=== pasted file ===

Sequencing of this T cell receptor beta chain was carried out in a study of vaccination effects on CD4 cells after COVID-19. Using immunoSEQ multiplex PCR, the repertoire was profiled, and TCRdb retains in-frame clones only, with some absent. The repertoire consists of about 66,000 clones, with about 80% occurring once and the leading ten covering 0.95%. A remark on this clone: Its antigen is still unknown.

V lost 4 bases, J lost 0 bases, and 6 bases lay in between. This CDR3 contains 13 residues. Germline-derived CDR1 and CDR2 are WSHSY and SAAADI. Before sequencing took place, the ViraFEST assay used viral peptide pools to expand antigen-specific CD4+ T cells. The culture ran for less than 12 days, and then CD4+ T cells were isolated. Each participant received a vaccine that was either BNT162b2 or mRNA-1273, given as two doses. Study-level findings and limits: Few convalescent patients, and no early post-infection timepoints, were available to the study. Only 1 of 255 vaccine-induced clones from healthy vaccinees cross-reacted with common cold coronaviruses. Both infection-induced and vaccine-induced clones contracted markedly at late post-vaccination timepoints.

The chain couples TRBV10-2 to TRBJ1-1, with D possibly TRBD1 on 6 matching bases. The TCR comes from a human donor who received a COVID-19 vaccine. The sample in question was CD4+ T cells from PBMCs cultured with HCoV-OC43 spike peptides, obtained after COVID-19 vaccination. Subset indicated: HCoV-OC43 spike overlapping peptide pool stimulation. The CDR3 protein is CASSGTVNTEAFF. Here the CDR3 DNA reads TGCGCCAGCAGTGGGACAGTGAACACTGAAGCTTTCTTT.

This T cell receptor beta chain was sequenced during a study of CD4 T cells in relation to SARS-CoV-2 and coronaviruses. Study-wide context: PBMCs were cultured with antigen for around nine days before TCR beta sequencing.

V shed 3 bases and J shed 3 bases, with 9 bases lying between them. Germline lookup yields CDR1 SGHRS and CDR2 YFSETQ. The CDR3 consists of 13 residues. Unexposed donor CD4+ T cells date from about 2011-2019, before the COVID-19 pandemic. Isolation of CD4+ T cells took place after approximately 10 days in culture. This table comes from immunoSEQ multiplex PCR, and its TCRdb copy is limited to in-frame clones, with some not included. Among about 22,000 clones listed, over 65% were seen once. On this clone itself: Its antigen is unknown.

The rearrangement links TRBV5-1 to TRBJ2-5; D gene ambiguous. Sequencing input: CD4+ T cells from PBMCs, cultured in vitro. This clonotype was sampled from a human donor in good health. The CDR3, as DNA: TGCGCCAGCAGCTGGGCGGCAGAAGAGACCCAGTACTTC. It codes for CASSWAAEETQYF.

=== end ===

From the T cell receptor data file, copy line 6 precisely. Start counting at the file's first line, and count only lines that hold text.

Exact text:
The rearrangement links TRBV5-1 to TRBJ2-5; D gene ambiguous. Sequencing input: CD4+ T cells from PBMCs, cultured in vitro. This clonotype was sampled from a human donor in good health. The CDR3, as DNA: TGCGCCAGCAGCTGGGCGGCAGAAGAGACCCAGTACTTC. It codes for CASSWAAEETQYF.